Children need a champion. Someone that gives them strength, that makes them feel confident, strong, inspired, and secure. Someone to defend them, not only from the evils of the world, but from the evils of doubt, sadness, and all of the other rain clouds that weigh people down. Unfortunately, not all children have champions, and even if they do, they can’t be victorious all of the time. When a child is left without a defender, the best thing they can do is inspire strength and security in themselves. This is where video games can become so important. Games can provide inspiration and escape. Games can empower the minds of those who feel powerless. It’s true that the same can be said for movies and books, but I feel video games light this fire in a brighter way. You don’t just watch everything unfold with video games; you yourself are the one who moves mountains. There’s a power kids can gain from games. Trust me, I know.
I felt weak growing up. Weak and stupid. I have horrible asthma and allergies, and had such poor muscle tone and coordination I spent years in weekly physical and occupational therapy. Struggles with severe ADHD and dysgraphia/dyspraxia made school life unsatisfactory to say the least. Teachers never seemed to know what to do with me; they often either treated me as a nuisance or avoided me. I always felt like the extra help I required made me less valuable and my physical struggles made it hard for me to play sports and outdoor games, so I spent most of my time at lunch and at recess reading by myself. Kids aren’t as stupid as people sometimes think. They can be very observant, and when they observe an oddity in the herd, targets lock on and fire at will. In class, at school, and in therapy, I felt weak, and stupid, and useless.
The Sega Game Gear: My first gaming device
My mother encouraged me to invest time in things that I enjoyed and made me feel confident and skillful, so she bought me lots of books and magazines. It was through magazines like EGM and Gamepro that I developed a true thirst for gaming that got me diving headfirst into the hobby. I was sort of a gamer before this, I got a Game Gear for Christmas in 1996 and it was my favorite thing ever until my N64 came along in ’98, but I learned so much from magazines. I discovered RPG’s and other games that seemed like they would be great escapes from the depression and insecurities of my daily life.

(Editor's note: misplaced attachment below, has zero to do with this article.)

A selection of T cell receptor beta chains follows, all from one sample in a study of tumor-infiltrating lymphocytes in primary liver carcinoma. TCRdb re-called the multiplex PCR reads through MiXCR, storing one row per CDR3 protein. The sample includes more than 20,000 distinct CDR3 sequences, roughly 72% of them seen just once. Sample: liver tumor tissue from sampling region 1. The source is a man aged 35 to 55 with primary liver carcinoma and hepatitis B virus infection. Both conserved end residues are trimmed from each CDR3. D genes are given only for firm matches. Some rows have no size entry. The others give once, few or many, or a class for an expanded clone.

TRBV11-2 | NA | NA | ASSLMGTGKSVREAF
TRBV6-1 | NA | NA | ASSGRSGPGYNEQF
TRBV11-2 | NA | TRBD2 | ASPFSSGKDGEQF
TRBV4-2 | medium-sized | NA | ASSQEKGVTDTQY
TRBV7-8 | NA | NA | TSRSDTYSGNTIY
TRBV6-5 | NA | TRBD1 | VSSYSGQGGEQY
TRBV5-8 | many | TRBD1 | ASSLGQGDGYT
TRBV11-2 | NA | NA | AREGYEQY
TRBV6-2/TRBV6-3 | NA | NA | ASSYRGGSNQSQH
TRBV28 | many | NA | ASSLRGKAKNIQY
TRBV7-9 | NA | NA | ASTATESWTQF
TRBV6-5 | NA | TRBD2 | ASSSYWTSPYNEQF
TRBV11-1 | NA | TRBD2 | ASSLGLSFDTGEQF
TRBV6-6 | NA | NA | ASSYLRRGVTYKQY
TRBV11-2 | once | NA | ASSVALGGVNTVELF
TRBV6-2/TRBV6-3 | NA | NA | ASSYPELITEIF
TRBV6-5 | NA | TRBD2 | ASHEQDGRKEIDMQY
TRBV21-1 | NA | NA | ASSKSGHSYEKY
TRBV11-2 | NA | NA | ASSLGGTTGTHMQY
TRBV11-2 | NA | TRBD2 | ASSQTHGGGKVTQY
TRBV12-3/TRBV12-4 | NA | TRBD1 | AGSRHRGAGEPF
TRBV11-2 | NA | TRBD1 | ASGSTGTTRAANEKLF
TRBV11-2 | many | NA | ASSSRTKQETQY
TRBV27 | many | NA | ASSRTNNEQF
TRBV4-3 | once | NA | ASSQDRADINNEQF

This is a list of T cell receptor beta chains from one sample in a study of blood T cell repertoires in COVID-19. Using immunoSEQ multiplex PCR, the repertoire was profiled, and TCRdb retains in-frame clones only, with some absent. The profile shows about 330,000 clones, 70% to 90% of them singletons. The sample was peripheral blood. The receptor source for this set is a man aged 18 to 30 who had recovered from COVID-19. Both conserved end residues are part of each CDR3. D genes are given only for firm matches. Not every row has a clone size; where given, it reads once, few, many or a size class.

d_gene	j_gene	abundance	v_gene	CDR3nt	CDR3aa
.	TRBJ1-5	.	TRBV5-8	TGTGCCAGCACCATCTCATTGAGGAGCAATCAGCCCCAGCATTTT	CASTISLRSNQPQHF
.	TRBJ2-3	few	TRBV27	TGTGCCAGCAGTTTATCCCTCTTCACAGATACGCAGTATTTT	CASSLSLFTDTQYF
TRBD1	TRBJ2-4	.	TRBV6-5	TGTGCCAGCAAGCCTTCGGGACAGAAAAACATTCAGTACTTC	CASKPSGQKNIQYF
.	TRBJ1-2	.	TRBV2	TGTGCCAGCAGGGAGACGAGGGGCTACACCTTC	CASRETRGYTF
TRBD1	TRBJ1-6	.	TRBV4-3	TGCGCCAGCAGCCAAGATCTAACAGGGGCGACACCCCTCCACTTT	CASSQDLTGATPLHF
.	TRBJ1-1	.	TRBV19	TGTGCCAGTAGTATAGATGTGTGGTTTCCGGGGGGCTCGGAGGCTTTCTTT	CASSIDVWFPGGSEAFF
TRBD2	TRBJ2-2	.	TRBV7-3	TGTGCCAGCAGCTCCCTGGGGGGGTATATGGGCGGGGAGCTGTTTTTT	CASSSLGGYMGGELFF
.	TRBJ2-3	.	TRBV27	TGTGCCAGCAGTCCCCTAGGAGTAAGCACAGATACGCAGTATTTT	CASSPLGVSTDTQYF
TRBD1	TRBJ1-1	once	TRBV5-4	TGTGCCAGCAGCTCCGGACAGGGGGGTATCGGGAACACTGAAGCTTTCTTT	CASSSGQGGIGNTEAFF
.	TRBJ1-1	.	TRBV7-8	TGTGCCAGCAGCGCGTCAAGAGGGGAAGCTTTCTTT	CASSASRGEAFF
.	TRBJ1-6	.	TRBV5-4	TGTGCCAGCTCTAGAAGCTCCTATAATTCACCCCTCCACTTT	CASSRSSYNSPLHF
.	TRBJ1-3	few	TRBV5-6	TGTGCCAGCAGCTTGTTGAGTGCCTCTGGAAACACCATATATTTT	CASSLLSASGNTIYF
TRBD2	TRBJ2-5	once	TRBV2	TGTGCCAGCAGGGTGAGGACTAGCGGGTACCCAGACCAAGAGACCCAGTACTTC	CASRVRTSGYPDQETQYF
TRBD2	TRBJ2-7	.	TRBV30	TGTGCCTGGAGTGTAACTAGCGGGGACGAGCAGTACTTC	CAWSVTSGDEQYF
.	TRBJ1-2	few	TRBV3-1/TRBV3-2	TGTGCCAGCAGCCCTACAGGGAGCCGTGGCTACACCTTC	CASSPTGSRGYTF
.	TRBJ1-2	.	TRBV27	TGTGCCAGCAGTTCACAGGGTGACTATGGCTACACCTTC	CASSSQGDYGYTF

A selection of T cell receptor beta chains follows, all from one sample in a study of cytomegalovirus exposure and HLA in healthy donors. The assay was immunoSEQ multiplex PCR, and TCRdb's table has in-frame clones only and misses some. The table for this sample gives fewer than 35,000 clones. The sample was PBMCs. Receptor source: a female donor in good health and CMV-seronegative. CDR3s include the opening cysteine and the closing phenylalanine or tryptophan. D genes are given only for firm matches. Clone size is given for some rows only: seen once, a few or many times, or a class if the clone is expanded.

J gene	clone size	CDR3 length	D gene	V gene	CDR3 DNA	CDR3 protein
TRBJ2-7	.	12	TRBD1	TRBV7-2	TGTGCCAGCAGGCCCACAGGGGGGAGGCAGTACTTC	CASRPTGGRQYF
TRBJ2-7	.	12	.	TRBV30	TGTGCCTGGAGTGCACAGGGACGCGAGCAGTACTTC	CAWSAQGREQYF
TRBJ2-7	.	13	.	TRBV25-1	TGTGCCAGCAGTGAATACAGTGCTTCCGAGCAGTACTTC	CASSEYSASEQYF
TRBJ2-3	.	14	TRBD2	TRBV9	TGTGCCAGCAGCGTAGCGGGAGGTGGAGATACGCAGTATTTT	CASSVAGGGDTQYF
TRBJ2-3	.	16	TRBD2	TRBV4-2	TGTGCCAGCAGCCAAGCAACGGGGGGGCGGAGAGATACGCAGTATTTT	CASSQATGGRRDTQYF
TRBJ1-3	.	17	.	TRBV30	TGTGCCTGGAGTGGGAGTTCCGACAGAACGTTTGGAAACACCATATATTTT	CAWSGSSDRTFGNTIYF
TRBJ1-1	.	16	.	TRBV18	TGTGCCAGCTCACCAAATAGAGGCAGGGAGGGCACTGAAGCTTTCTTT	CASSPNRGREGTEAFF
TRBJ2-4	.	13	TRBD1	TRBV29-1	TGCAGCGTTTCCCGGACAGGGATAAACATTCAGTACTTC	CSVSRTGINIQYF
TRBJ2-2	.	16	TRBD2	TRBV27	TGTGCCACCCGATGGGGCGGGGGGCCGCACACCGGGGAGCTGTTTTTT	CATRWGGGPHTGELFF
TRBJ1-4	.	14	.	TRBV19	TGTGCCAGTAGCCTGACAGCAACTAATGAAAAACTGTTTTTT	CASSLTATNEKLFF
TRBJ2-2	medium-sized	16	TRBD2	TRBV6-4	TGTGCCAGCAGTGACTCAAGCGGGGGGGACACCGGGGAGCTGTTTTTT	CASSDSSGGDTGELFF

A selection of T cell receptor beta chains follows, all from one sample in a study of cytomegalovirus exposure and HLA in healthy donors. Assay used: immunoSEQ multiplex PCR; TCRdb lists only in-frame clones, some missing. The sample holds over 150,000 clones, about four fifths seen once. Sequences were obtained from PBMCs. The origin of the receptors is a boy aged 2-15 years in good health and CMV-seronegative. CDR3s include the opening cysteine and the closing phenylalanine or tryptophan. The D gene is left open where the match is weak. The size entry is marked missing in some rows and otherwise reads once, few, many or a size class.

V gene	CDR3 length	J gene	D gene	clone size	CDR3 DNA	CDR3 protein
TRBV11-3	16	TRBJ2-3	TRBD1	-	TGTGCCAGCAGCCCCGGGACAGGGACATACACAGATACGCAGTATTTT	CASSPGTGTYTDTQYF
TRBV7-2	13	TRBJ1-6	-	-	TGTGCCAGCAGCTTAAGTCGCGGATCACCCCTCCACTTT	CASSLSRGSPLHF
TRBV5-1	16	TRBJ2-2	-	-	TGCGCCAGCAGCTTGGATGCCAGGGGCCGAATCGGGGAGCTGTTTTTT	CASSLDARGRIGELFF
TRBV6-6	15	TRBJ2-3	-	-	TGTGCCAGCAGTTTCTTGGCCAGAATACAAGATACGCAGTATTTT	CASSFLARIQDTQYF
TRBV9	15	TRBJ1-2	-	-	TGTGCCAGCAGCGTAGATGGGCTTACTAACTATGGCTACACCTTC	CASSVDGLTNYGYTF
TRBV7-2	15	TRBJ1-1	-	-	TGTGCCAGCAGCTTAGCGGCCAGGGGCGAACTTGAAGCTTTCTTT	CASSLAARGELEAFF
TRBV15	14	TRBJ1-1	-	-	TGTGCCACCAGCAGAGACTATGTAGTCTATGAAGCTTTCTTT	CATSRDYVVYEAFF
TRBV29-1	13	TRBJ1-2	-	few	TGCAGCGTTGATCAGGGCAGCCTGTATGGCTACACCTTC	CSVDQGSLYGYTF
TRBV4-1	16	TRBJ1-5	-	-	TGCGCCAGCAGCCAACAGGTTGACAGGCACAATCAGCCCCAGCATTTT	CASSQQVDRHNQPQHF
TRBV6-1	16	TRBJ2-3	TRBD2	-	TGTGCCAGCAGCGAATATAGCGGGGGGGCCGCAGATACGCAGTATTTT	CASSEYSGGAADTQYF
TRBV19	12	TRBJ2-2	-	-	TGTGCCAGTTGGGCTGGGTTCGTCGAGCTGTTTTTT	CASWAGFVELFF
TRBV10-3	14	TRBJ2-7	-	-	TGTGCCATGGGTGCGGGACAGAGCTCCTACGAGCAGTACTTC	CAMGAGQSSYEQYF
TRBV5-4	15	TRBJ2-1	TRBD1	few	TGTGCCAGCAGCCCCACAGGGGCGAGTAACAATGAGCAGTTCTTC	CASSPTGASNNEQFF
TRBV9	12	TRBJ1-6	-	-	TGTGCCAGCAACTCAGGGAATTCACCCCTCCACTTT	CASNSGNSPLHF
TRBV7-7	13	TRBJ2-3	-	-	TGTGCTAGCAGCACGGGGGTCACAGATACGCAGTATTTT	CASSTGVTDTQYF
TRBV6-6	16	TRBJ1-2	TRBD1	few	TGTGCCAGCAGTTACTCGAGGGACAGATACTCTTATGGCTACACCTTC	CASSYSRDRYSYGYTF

At first, that’s what video games were to me: an escape. Unlike many other things, video games could hold my attention for hours. After a bad day I would jump right into Mario 64 and just explore. I didn’t care too much about scores and objectives at first, I just wanted to sink into the game. When I played Sonic 2 I whizzed through the loop de loops and just imagined. When I had a controller or a Gameboy in my hand I didn’t care about eating lunch alone or worry about how special accommodations made me look. Those things weren’t important. For a moment or two, I was a part of something bigger. Something fantastic.
One of my favorite reads
When I rose to a challenge in a game, I fought my hardest to reach my goals. I rescued all of the princesses, beat the elite four, saved forest animals from Dr. Robotnik , and woke the wind fish. Games made me feel powerful in a way that spelling tests and kickball never could. Soon, I wanted more. When I was young I only had an N64, a Gameboy color, and and my old game gear, but that didn’t stop me from devouring info and secrets about all of the other consoles. I learned tricks for Crash Bandicoot to help a neighbor and I practiced Castlevania III and Bloodlines at my cousins house until they sent me home. Eventually, other kids would start coming to me for little bits of gaming trivia and news updates for games they were looking forward to. I wasn’t alone anymore.
I was still shy and still a geek, but I was no longer afraid of putting myself out there to the other kids like me. I found kids who shared my escapist love for gaming and we immersed ourselves in gaming worlds together. I discovered one of my favorite RPG franchises, Lunar, through my friend Cam and when my best friend Erik got a Dreamcast for Christmas we lost ourselves in the little white box for days. We tore through Sonic Adventure and tried our best to figure out Shenmue. (A game I gained great appreciation for later on.)
Soon I realized that I could apply the confidence and skills I picked up with gaming to life in the real world. I studied harder in school and even won a bunch of essay contests. I made more friends, and finished my physical and occupational therapies for good. I stopped caring what other kids thought of me and learned to just enjoy myself and take pride in my various efforts. Video games gave me a place where I could explore and play safely. They gave me a chance to be strong and fight hard to succeed, and through these successes I learned a lot about myself and what kind of person I could be. Friendships that started with idle chatter about Kingdom Hearts have become bonds that are still hold strong today. These are the kinds of opportunities to learn and grow that kids can get from video games. Video games can be more than a pastime for a kid. They can be powerful and cathartic. They can make a child their own champion. Video games are not always a waste of time, they can be so important. Don’t let people tell you otherwise.
Life is better with a Player 2